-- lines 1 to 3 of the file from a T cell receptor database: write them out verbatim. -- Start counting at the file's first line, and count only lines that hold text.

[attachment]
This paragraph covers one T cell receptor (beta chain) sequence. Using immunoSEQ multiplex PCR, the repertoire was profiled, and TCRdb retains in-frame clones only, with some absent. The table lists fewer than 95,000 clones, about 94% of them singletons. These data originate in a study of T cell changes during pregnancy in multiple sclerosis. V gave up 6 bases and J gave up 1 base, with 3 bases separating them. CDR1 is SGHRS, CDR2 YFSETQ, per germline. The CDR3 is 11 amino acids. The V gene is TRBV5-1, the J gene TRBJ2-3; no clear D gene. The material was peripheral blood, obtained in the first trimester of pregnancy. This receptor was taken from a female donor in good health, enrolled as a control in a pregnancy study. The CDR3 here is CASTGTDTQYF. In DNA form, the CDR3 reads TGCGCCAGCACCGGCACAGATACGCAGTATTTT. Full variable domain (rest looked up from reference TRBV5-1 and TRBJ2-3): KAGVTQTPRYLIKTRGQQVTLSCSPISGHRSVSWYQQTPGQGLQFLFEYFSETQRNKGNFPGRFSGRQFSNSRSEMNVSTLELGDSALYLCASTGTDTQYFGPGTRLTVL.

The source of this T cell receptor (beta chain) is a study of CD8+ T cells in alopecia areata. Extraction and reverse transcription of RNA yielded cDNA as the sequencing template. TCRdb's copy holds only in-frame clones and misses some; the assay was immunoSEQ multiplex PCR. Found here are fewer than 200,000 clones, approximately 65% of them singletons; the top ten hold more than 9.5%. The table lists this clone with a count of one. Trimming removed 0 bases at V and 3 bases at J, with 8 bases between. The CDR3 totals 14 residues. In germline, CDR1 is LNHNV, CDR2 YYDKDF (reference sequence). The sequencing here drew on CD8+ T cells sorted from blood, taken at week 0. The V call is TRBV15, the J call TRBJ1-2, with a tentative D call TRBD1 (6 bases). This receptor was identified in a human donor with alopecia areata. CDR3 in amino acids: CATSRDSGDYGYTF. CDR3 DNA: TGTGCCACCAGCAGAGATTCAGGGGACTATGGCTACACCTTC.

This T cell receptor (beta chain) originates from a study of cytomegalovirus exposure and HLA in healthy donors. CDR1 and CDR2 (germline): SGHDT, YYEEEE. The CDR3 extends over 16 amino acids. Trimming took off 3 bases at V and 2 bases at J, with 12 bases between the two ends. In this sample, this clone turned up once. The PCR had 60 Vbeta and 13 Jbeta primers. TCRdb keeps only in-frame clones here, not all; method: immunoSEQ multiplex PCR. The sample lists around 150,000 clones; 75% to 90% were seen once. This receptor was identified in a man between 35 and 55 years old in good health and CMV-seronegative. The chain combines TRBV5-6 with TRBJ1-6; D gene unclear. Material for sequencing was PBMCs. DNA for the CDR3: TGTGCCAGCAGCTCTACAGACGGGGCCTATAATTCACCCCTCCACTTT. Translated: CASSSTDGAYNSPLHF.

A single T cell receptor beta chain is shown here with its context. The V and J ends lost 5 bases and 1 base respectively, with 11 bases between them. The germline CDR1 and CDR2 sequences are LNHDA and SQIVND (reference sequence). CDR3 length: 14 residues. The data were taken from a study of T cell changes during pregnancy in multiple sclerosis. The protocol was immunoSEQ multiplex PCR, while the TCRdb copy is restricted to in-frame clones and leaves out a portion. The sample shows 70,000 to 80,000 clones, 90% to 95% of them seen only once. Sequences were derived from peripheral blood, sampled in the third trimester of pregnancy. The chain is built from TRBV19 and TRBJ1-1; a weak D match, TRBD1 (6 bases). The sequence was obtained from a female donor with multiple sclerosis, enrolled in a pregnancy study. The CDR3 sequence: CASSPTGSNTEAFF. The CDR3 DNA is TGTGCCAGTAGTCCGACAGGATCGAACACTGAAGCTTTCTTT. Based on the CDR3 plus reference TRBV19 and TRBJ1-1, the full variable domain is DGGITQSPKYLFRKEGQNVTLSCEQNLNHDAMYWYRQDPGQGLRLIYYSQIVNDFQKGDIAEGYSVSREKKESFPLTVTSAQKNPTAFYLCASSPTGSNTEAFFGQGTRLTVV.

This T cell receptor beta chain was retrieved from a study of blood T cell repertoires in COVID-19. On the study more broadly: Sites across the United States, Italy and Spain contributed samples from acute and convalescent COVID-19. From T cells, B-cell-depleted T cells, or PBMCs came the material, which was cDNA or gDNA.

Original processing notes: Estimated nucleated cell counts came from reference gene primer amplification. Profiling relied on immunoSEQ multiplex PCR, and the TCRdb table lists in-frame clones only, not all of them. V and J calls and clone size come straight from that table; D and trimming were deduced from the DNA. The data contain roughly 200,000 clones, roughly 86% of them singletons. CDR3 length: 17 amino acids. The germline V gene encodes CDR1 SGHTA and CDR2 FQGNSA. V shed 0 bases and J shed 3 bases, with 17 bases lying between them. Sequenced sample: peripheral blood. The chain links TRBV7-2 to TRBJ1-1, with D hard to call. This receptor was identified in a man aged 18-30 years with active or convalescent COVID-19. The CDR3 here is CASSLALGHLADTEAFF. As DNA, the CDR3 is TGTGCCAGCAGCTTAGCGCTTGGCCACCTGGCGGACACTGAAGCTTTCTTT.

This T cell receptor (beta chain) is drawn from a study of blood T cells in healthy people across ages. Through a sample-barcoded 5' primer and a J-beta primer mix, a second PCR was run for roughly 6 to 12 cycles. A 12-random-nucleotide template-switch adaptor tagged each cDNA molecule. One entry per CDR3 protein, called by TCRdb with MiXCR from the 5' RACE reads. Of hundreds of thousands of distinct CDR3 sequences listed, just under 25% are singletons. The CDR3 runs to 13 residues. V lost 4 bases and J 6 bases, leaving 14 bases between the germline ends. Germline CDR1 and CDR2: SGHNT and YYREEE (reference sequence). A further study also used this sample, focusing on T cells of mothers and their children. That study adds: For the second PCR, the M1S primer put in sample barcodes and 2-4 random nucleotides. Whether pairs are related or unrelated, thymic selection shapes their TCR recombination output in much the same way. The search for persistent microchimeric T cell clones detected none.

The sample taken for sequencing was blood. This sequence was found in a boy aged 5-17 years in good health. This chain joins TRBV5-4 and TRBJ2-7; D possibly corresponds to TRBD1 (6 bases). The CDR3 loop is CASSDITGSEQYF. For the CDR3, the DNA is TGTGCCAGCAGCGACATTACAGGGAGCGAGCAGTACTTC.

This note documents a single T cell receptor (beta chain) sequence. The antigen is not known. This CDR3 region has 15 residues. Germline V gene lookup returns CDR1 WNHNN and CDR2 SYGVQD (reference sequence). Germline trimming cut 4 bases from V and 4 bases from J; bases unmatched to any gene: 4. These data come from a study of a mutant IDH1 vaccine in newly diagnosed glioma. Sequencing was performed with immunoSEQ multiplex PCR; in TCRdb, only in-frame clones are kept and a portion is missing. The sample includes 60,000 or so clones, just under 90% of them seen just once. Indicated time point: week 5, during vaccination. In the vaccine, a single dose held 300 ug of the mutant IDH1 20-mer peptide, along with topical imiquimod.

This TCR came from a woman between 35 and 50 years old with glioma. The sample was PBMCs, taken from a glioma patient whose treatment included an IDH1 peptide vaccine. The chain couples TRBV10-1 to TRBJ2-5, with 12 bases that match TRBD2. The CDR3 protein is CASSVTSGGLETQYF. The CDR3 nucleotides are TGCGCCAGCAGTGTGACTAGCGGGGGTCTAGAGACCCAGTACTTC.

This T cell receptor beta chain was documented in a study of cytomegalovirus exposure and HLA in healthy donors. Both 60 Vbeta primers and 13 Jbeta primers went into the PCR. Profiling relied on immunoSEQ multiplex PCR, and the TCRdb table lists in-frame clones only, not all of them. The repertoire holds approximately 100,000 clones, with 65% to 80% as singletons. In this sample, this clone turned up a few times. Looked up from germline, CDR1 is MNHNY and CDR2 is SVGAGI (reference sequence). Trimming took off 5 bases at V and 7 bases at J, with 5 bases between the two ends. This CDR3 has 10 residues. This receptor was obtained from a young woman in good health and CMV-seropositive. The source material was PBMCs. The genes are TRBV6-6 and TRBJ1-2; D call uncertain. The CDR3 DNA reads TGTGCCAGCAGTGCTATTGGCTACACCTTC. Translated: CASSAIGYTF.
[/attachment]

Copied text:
This paragraph covers one T cell receptor (beta chain) sequence. Using immunoSEQ multiplex PCR, the repertoire was profiled, and TCRdb retains in-frame clones only, with some absent. The table lists fewer than 95,000 clones, about 94% of them singletons. These data originate in a study of T cell changes during pregnancy in multiple sclerosis. V gave up 6 bases and J gave up 1 base, with 3 bases separating them. CDR1 is SGHRS, CDR2 YFSETQ, per germline. The CDR3 is 11 amino acids. The V gene is TRBV5-1, the J gene TRBJ2-3; no clear D gene. The material was peripheral blood, obtained in the first trimester of pregnancy. This receptor was taken from a female donor in good health, enrolled as a control in a pregnancy study. The CDR3 here is CASTGTDTQYF. In DNA form, the CDR3 reads TGCGCCAGCACCGGCACAGATACGCAGTATTTT. Full variable domain (rest looked up from reference TRBV5-1 and TRBJ2-3): KAGVTQTPRYLIKTRGQQVTLSCSPISGHRSVSWYQQTPGQGLQFLFEYFSETQRNKGNFPGRFSGRQFSNSRSEMNVSTLELGDSALYLCASTGTDTQYFGPGTRLTVL.

The source of this T cell receptor (beta chain) is a study of CD8+ T cells in alopecia areata. Extraction and reverse transcription of RNA yielded cDNA as the sequencing template. TCRdb's copy holds only in-frame clones and misses some; the assay was immunoSEQ multiplex PCR. Found here are fewer than 200,000 clones, approximately 65% of them singletons; the top ten hold more than 9.5%. The table lists this clone with a count of one. Trimming removed 0 bases at V and 3 bases at J, with 8 bases between. The CDR3 totals 14 residues. In germline, CDR1 is LNHNV, CDR2 YYDKDF (reference sequence). The sequencing here drew on CD8+ T cells sorted from blood, taken at week 0. The V call is TRBV15, the J call TRBJ1-2, with a tentative D call TRBD1 (6 bases). This receptor was identified in a human donor with alopecia areata. CDR3 in amino acids: CATSRDSGDYGYTF. CDR3 DNA: TGTGCCACCAGCAGAGATTCAGGGGACTATGGCTACACCTTC.

This T cell receptor (beta chain) originates from a study of cytomegalovirus exposure and HLA in healthy donors. CDR1 and CDR2 (germline): SGHDT, YYEEEE. The CDR3 extends over 16 amino acids. Trimming took off 3 bases at V and 2 bases at J, with 12 bases between the two ends. In this sample, this clone turned up once. The PCR had 60 Vbeta and 13 Jbeta primers. TCRdb keeps only in-frame clones here, not all; method: immunoSEQ multiplex PCR. The sample lists around 150,000 clones; 75% to 90% were seen once. This receptor was identified in a man between 35 and 55 years old in good health and CMV-seronegative. The chain combines TRBV5-6 with TRBJ1-6; D gene unclear. Material for sequencing was PBMCs. DNA for the CDR3: TGTGCCAGCAGCTCTACAGACGGGGCCTATAATTCACCCCTCCACTTT. Translated: CASSSTDGAYNSPLHF.